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Canon EOS Crop Sensor for HD
APS-C sensor cameras including the 80D, 70D, 7D Mk. II, 7D, EOS M and Rebel models for HD video recording.


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Old January 11th, 2010, 09:56 AM   #1
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7D footage storing solution?

Hi,

This might be something that I should probably solve by myself but I'm curious about how you guys do it. As you all know 7D files are huge and especially take up a lot of space on our hardrives when are converted to prores.

Do you guys keep the "raw" video files or you get rid of them and stick with the prores ones?

I keep them but consumes a lot of GB and I don't think I'll have enough space on my desk for so many hardrives!

Last question: back up's, which is the best solution? More hardrives?

I hope it didn't sound too stupid!

Thanks in advance,

Javier
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Old January 11th, 2010, 10:05 AM   #2
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Here's the way I am doing it now:

I bought a 1.5 terrabyte USB drive for storing the original out of the camera. That amount of space should last me for a year or more. I keep all the original footage there in folders labeled by project.

I convert to ProRes 422, using MPEG Streamclip, and send those ProRes files to one of my other drives, and use that footage for editing.

The ProRes drives will fill up fairly fast, but i can add more as needed. However, once a project is totally completed and I'm sure there will be no revisions, I could dump the ProRes files if necessary. In theory I could redo the conversion to ProRes from my original in the future if needed, and Final Cut should recognize the new ones and reconnect. I haven't tried that yet.

I think it's always a good idea to keep the original. There may be something better than ProRes one of these days.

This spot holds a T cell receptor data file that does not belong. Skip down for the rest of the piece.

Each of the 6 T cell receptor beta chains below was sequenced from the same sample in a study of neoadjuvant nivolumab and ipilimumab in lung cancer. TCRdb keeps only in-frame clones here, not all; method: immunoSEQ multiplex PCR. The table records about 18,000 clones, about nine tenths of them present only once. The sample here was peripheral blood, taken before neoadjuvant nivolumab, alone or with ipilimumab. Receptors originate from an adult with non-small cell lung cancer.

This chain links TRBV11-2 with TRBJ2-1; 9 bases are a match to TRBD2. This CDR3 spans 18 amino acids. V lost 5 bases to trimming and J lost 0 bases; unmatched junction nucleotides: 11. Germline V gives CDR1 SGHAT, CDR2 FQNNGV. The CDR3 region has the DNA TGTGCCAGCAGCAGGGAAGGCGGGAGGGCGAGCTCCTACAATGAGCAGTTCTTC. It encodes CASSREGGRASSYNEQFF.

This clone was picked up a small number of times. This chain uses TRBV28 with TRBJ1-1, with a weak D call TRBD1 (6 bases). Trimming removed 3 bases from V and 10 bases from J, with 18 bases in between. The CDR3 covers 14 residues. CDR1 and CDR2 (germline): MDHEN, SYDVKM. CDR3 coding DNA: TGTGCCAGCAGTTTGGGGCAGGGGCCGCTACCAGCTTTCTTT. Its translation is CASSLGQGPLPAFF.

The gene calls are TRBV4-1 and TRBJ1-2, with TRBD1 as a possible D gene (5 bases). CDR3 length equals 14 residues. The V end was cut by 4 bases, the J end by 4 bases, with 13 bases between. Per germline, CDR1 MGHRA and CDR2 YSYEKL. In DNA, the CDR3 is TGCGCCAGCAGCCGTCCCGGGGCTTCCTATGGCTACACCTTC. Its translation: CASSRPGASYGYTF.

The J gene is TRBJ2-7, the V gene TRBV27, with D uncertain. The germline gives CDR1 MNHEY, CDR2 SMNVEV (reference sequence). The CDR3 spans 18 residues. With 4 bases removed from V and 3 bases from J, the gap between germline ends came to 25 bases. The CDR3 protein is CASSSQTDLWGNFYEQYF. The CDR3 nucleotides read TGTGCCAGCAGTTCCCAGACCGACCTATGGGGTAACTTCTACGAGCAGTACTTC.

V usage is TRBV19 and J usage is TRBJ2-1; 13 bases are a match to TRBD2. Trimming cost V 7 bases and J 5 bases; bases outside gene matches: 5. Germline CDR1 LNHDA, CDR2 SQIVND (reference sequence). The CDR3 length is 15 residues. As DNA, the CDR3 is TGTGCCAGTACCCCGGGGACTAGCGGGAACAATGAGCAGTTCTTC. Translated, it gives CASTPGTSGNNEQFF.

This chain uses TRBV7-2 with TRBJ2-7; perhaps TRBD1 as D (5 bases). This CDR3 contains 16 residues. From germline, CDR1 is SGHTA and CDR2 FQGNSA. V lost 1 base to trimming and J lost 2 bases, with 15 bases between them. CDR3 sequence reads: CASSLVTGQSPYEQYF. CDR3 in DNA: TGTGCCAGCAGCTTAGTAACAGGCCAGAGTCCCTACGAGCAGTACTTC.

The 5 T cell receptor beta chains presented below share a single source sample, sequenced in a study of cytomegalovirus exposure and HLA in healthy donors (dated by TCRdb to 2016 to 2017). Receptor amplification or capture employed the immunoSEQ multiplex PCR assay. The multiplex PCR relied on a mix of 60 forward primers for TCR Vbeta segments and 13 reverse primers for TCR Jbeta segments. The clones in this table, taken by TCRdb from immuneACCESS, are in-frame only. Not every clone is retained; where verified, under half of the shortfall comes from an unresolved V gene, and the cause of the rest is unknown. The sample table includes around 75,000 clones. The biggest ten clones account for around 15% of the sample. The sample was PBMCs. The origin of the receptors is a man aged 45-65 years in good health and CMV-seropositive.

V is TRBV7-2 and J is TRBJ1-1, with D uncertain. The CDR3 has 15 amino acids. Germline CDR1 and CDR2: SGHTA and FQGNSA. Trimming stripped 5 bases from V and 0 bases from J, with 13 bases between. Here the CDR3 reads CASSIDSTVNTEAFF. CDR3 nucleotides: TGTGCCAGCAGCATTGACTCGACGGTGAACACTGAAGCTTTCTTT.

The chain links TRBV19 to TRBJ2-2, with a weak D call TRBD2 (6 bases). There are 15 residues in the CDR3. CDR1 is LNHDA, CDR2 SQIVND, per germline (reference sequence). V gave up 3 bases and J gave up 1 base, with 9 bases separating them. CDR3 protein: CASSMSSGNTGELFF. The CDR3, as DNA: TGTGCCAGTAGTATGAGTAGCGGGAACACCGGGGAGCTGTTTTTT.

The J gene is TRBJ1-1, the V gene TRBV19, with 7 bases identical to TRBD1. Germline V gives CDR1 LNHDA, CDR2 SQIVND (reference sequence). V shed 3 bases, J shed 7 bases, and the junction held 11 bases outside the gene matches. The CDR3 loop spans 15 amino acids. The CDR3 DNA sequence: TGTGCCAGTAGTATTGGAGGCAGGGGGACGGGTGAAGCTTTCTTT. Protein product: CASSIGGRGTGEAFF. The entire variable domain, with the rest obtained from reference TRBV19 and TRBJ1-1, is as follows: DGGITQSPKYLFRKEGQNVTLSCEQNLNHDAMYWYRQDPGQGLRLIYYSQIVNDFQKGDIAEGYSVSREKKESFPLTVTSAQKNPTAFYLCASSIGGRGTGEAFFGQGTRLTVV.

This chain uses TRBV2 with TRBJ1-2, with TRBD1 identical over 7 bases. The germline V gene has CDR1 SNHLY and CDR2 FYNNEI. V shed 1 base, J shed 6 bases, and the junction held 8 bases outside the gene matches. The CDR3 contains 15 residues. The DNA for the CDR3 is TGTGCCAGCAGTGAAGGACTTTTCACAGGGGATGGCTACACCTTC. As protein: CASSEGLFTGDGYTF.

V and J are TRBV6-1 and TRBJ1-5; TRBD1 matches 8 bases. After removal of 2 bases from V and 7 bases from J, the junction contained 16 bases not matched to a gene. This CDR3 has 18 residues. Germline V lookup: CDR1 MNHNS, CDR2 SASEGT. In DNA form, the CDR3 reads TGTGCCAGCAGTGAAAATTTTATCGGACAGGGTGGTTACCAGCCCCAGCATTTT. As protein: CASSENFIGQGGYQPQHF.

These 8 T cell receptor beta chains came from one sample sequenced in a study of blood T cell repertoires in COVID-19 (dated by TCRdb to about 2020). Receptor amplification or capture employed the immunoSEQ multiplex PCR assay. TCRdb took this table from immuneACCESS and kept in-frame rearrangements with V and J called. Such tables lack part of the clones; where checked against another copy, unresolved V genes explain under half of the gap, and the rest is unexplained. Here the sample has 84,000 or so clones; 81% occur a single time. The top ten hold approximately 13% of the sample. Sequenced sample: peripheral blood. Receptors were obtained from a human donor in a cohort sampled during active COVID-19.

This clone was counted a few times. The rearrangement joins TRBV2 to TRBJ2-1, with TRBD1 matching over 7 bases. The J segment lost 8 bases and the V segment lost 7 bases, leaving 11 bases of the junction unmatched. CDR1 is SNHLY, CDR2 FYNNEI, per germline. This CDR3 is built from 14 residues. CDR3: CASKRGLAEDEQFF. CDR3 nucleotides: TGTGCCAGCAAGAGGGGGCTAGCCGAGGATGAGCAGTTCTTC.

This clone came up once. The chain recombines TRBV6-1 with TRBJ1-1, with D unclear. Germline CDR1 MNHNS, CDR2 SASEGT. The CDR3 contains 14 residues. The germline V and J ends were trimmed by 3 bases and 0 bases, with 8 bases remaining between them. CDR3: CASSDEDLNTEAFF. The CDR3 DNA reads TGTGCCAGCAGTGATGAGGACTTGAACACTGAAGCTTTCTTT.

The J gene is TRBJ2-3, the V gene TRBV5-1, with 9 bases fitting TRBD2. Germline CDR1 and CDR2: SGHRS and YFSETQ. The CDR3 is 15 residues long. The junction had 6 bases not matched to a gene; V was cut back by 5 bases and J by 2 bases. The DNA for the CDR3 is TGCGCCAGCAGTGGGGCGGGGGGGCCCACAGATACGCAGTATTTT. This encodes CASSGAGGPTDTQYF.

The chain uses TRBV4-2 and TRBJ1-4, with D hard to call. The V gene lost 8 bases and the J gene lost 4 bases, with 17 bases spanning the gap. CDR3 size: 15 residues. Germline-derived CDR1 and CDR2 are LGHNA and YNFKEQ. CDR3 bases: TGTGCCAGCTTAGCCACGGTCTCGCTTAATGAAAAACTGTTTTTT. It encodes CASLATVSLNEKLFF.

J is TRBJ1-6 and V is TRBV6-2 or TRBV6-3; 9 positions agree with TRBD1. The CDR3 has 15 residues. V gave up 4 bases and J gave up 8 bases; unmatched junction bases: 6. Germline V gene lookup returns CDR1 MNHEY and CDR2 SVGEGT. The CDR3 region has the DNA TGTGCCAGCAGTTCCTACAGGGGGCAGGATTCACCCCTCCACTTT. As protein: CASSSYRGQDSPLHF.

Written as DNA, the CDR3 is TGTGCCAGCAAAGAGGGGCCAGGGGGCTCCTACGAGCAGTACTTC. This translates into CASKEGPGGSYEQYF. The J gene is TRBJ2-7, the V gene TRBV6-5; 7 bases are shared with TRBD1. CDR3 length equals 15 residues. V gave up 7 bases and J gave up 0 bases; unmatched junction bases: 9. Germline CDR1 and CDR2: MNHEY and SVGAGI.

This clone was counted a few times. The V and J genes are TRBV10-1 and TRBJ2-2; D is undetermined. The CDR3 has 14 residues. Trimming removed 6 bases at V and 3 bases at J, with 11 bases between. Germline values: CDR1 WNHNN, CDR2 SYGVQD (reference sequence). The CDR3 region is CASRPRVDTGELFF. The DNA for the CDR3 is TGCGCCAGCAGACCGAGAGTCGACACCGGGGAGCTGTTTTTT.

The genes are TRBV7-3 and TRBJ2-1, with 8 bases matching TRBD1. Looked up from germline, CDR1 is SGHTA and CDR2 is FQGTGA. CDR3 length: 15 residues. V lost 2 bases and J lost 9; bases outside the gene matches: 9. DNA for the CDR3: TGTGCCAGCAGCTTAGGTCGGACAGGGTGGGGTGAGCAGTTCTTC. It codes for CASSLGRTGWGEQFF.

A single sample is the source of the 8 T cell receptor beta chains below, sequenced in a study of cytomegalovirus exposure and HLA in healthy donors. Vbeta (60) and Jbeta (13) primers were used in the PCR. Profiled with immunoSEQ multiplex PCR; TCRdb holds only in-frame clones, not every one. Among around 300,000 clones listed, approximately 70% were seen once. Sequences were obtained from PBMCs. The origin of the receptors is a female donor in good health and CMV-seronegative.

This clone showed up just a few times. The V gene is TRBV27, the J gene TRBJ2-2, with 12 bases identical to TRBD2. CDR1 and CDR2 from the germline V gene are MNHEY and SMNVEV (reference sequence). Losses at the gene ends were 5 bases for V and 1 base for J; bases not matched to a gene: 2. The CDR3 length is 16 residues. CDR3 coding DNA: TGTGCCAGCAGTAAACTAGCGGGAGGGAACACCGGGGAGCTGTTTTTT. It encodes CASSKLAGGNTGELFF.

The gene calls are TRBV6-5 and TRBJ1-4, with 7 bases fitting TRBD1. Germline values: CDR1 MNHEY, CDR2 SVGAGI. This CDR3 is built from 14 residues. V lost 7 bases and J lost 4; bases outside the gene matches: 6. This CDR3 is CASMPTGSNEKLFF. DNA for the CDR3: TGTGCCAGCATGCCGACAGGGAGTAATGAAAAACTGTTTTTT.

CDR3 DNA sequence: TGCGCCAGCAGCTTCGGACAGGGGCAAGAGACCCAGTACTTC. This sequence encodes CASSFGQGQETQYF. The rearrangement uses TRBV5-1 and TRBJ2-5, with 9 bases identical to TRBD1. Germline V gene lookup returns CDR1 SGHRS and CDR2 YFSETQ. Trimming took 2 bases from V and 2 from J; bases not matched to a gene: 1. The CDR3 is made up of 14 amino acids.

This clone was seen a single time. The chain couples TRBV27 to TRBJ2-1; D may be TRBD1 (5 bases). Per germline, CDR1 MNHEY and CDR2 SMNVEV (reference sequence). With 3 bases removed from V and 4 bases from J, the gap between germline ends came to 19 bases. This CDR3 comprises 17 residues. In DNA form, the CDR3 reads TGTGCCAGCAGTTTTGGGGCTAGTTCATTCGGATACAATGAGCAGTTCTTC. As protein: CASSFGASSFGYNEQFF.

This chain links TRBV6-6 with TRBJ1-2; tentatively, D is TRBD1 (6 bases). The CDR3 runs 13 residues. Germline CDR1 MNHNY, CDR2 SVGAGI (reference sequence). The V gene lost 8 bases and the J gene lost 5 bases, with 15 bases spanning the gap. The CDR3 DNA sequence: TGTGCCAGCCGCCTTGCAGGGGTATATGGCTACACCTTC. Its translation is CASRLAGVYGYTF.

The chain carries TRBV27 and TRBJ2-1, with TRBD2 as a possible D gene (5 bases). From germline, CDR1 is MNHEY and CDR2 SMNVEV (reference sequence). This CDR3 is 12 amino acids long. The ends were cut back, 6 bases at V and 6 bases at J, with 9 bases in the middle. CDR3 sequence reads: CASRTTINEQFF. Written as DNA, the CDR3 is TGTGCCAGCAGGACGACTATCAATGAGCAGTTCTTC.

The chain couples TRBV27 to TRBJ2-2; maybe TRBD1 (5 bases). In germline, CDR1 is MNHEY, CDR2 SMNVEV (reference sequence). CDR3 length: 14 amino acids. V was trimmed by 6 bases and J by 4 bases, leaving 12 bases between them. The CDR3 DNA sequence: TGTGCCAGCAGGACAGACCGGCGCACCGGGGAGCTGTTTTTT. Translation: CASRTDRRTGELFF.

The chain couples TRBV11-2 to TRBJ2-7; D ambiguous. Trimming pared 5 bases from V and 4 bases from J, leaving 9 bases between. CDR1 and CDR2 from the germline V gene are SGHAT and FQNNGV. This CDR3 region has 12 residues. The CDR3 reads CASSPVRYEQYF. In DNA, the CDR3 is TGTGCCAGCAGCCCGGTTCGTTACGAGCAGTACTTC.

Also, I don't consider a hard drive a safe storage solution, so I back up all the original files to DVD. That's a bit of a hassle since it takes up to 4 DVDs for every 16 gig card. I might get a Blu-Ray burner eventually for that purpose. Some people are using LTO tape drives for that. I realize that a DVD is not a true archival storage medium, but it should be as safe as videotape for what I consider long term backup.
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Old January 11th, 2010, 10:44 AM   #3
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Thanks Bill,

That's what I thought. It's a good idea keeping the originals in a different drive. But as you've said hardrives are not the best choice for back up (I've had horrible experiences with them) and DVDs are quite scary besides I've red they have an "expired date" and plus, imagine the waste of time that means burning such an amount of them per day.

It's funny, it looked like with cards (hd storage) everything was going to be faster than with tapes and look at us... anyway...

LTO tape drives looks the way to go but they're superexpensive though. Nothing is perfect!

So it seems it's all about giga's!

I think I'll have to buy 2 dedicated drives for the 7D footage and for back up's... I'll pray God!
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Old January 11th, 2010, 11:48 AM   #4
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I'm using the same backup workflow, only that I'll be getting a BluRay drive soon. 50GB on a disc sounds nice as a backup for originals, plus supposedly BD discs last much longer than DVD's